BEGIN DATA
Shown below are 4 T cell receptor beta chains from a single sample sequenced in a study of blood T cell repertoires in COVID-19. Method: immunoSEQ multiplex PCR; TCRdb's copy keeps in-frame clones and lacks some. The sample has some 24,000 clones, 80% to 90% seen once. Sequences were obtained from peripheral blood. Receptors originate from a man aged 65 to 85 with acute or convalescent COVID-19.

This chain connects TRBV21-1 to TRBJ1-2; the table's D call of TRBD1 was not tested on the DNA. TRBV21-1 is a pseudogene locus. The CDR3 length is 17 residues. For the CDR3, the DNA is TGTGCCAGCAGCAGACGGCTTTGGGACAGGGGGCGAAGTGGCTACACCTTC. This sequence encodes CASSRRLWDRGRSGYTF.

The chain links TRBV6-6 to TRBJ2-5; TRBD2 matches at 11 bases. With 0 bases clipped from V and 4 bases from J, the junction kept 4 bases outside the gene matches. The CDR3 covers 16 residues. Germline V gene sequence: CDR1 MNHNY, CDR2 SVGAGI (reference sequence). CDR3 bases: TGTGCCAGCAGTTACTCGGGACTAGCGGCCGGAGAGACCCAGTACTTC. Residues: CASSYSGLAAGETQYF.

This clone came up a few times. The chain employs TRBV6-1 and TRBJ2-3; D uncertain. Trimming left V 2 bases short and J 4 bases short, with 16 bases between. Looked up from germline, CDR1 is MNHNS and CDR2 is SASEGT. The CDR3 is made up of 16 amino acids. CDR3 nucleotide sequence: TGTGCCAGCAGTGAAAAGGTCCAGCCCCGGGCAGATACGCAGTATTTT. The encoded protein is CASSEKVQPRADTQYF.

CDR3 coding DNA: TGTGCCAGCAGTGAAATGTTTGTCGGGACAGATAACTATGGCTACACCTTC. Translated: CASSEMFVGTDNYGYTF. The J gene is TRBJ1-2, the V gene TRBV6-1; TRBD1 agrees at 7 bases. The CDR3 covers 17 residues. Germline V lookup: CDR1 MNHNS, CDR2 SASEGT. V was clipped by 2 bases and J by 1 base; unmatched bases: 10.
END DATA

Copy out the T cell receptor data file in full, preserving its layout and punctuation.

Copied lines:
Shown below are 4 T cell receptor beta chains from a single sample sequenced in a study of blood T cell repertoires in COVID-19. Method: immunoSEQ multiplex PCR; TCRdb's copy keeps in-frame clones and lacks some. The sample has some 24,000 clones, 80% to 90% seen once. Sequences were obtained from peripheral blood. Receptors originate from a man aged 65 to 85 with acute or convalescent COVID-19.

This chain connects TRBV21-1 to TRBJ1-2; the table's D call of TRBD1 was not tested on the DNA. TRBV21-1 is a pseudogene locus. The CDR3 length is 17 residues. For the CDR3, the DNA is TGTGCCAGCAGCAGACGGCTTTGGGACAGGGGGCGAAGTGGCTACACCTTC. This sequence encodes CASSRRLWDRGRSGYTF.

The chain links TRBV6-6 to TRBJ2-5; TRBD2 matches at 11 bases. With 0 bases clipped from V and 4 bases from J, the junction kept 4 bases outside the gene matches. The CDR3 covers 16 residues. Germline V gene sequence: CDR1 MNHNY, CDR2 SVGAGI (reference sequence). CDR3 bases: TGTGCCAGCAGTTACTCGGGACTAGCGGCCGGAGAGACCCAGTACTTC. Residues: CASSYSGLAAGETQYF.

This clone came up a few times. The chain employs TRBV6-1 and TRBJ2-3; D uncertain. Trimming left V 2 bases short and J 4 bases short, with 16 bases between. Looked up from germline, CDR1 is MNHNS and CDR2 is SASEGT. The CDR3 is made up of 16 amino acids. CDR3 nucleotide sequence: TGTGCCAGCAGTGAAAAGGTCCAGCCCCGGGCAGATACGCAGTATTTT. The encoded protein is CASSEKVQPRADTQYF.

CDR3 coding DNA: TGTGCCAGCAGTGAAATGTTTGTCGGGACAGATAACTATGGCTACACCTTC. Translated: CASSEMFVGTDNYGYTF. The J gene is TRBJ1-2, the V gene TRBV6-1; TRBD1 agrees at 7 bases. The CDR3 covers 17 residues. Germline V lookup: CDR1 MNHNS, CDR2 SASEGT. V was clipped by 2 bases and J by 1 base; unmatched bases: 10.